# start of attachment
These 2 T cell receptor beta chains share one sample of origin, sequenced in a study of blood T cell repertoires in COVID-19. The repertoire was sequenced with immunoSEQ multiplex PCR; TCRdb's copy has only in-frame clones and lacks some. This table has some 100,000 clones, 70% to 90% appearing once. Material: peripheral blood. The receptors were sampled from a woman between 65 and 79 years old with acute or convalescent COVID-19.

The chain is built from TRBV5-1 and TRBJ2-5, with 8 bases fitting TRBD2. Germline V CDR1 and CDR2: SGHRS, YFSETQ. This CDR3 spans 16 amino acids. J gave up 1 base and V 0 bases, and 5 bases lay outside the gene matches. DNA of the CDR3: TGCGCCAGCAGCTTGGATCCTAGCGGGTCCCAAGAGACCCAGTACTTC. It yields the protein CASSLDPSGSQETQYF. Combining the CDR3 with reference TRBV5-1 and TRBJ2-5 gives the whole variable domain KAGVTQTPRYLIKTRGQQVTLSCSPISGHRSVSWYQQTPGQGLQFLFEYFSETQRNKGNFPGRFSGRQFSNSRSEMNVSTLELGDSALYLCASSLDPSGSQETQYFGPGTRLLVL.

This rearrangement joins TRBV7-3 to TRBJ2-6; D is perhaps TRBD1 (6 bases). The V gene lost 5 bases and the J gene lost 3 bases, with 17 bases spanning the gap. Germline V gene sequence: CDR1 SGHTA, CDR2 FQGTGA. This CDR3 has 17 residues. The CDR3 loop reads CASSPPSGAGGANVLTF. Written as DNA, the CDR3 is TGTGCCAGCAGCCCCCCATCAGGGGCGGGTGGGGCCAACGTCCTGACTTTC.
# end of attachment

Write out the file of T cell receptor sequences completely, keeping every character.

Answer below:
These 2 T cell receptor beta chains share one sample of origin, sequenced in a study of blood T cell repertoires in COVID-19. The repertoire was sequenced with immunoSEQ multiplex PCR; TCRdb's copy has only in-frame clones and lacks some. This table has some 100,000 clones, 70% to 90% appearing once. Material: peripheral blood. The receptors were sampled from a woman between 65 and 79 years old with acute or convalescent COVID-19.

The chain is built from TRBV5-1 and TRBJ2-5, with 8 bases fitting TRBD2. Germline V CDR1 and CDR2: SGHRS, YFSETQ. This CDR3 spans 16 amino acids. J gave up 1 base and V 0 bases, and 5 bases lay outside the gene matches. DNA of the CDR3: TGCGCCAGCAGCTTGGATCCTAGCGGGTCCCAAGAGACCCAGTACTTC. It yields the protein CASSLDPSGSQETQYF. Combining the CDR3 with reference TRBV5-1 and TRBJ2-5 gives the whole variable domain KAGVTQTPRYLIKTRGQQVTLSCSPISGHRSVSWYQQTPGQGLQFLFEYFSETQRNKGNFPGRFSGRQFSNSRSEMNVSTLELGDSALYLCASSLDPSGSQETQYFGPGTRLLVL.

This rearrangement joins TRBV7-3 to TRBJ2-6; D is perhaps TRBD1 (6 bases). The V gene lost 5 bases and the J gene lost 3 bases, with 17 bases spanning the gap. Germline V gene sequence: CDR1 SGHTA, CDR2 FQGTGA. This CDR3 has 17 residues. The CDR3 loop reads CASSPPSGAGGANVLTF. Written as DNA, the CDR3 is TGTGCCAGCAGCCCCCCATCAGGGGCGGGTGGGGCCAACGTCCTGACTTTC.